“. . . the churches should reconsider their roles in authenticating marriage. Governments issue birth certificates; churches issue baptismal certificates. Governments issue death certificates; churches pray the funerals. Governments issue divorces; Churches annul. Both work within their separate and necessary spheres, serving the corporeal and the spiritual. It is only in the issue of marriage that church and state have commingled authority. That should perhaps change, and soon. Let the government certify and the churches sanctify according to their rites and sacraments.”
The handwriting was on the wall, even then. At the very least, those churches who will not capitulate and permit gay marriages in their buildings (or recognize them in their institutions) will be forced out into the periphery of the public square, as the HHS Mandate is already trying to do.
Worst case scenario? Well, I get yelled at when I say this but the worst-case scenario — and I think it’s inevitable — will be a schism and the creation of an American Catholic Church, one that works very closely with the government to “do the right thing” and reaps its worldly rewards, both material and elitist. It will claim apostolic succession as I have no doubt at all that some bishop in the US will be willing to act as titular head, and it will likely — with the help of the government (via fines, settlements, levies) — quickly lay claim to (or be awarded) Roman Catholic properties.
You think this cannot happen? Why not? It’s happened before:
. . .their resentment builds; they mark every sin within the church, all of its human faults and deep failings, and slowly they convince themselves that their ardent desiring is not objectionable, but the sin-riddled church clearly is. And so they break away. With astonishing speed, a new church is formed in authority, trained in tolerance, unified in purpose and installed within sacred structures confiscated by law, while the disgraced and rigid old church and her clergy are hounded underground.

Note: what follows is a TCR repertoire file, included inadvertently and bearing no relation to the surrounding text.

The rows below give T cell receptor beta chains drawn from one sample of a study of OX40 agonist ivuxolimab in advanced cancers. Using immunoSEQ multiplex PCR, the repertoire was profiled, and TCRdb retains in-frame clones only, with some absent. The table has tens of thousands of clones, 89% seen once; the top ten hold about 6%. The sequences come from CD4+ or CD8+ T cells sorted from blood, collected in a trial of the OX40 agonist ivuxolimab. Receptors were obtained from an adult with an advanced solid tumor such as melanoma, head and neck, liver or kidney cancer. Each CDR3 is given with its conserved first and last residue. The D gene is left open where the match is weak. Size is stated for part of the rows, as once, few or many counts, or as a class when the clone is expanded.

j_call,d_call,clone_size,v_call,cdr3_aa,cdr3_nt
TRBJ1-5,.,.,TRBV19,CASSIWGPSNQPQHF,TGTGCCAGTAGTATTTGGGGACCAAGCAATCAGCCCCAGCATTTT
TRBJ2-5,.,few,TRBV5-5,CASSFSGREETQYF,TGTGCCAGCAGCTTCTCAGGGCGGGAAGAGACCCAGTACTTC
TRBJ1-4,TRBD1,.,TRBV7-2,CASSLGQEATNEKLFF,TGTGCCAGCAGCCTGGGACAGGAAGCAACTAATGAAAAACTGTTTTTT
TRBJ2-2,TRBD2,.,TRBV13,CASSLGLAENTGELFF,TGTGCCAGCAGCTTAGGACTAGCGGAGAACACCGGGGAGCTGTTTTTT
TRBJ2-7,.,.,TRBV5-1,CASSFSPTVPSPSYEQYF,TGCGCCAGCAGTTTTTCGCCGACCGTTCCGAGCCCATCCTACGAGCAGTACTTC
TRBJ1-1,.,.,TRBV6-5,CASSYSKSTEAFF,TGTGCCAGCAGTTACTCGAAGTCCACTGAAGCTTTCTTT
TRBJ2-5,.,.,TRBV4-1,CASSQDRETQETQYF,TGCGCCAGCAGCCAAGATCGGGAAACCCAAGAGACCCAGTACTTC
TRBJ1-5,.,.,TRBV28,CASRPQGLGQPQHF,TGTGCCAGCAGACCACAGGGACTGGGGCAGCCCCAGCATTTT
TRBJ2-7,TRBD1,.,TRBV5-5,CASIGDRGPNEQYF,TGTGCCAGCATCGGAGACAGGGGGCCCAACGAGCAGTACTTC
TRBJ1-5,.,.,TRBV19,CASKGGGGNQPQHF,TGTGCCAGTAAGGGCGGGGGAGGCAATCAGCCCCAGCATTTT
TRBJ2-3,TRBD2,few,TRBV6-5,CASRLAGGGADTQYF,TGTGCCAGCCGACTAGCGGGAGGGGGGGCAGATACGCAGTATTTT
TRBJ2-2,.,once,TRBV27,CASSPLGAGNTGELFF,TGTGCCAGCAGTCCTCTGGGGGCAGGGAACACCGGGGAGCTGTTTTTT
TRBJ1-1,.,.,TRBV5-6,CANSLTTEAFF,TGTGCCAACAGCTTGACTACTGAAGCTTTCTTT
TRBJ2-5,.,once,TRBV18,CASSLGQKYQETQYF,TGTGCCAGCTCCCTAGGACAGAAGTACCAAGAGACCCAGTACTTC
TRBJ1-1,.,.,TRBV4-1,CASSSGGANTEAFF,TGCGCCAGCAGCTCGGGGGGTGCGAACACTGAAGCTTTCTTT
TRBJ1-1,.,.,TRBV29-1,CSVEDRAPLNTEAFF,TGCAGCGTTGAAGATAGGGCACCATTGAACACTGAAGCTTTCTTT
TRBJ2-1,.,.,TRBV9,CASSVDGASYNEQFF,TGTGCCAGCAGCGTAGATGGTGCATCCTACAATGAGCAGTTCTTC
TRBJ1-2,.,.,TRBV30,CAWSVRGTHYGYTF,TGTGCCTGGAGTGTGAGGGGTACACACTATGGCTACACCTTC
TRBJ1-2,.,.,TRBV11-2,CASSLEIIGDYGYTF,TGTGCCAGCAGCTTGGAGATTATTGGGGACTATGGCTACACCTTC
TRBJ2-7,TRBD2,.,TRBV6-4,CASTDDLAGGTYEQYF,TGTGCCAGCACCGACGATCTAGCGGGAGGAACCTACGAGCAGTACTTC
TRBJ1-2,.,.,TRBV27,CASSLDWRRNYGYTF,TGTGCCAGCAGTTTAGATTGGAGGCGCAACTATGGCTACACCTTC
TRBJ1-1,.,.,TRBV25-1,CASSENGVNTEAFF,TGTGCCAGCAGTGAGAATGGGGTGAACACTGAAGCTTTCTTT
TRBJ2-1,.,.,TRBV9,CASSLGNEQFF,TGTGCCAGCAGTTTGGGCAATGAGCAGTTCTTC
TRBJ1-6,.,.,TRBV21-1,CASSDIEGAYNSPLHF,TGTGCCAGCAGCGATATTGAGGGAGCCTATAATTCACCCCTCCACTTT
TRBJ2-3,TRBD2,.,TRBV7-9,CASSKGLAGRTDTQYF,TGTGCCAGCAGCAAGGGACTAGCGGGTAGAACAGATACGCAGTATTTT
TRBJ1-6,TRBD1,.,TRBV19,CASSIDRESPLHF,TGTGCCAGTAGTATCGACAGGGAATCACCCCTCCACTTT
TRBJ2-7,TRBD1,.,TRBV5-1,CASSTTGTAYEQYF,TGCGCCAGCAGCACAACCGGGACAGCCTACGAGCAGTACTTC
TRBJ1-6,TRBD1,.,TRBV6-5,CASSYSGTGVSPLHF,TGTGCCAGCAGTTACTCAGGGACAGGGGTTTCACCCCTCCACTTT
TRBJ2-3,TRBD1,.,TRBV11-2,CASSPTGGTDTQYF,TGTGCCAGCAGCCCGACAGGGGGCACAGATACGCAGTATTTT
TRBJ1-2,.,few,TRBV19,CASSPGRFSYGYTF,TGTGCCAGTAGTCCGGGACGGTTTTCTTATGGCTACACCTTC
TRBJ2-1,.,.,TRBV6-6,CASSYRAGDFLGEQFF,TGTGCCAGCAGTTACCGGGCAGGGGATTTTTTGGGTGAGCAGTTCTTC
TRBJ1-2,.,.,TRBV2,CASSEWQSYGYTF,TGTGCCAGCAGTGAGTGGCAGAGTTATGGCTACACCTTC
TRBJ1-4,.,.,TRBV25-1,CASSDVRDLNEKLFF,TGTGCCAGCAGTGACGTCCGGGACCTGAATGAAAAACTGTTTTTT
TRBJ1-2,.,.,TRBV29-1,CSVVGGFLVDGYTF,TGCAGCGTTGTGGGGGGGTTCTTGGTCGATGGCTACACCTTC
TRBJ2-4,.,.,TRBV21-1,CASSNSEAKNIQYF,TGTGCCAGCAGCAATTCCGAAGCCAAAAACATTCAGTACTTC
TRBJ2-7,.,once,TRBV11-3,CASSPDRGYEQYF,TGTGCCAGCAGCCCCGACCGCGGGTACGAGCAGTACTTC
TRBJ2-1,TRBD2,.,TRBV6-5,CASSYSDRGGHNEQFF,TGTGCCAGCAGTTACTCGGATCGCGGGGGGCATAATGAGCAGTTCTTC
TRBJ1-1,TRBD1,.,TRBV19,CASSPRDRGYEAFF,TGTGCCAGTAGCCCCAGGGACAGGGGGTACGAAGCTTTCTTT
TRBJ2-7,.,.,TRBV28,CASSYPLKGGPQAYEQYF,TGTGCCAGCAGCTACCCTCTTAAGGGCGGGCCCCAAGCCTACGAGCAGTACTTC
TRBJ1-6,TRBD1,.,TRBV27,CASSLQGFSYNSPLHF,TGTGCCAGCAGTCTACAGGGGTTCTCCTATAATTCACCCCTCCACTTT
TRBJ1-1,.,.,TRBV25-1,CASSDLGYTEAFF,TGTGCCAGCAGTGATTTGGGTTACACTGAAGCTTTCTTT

. . .consider that such a scenario has already taken place in history — right down to the confiscation of properties and the hiding of clergy — and is in fact considered . . .to be one of King Henry VIII’s great “achievements.” . . . All of this speaks to our own era of material abundance, instant gratification and what our good Pope Benedict XVI calls “the dictatorship of relativism,” wherein we create our truths and then drown them in a syrup of sentiment disguised as justice: I like her and she wants to be a priest, so she should be. Divorce doesn’t matter. They’re so nice, why shouldn’t they marry? It’s not fair; the Church is cruel! [As with Henry]…Personal autonomy seeks greater freedom and worldly wisdom encourages self-actualization above all.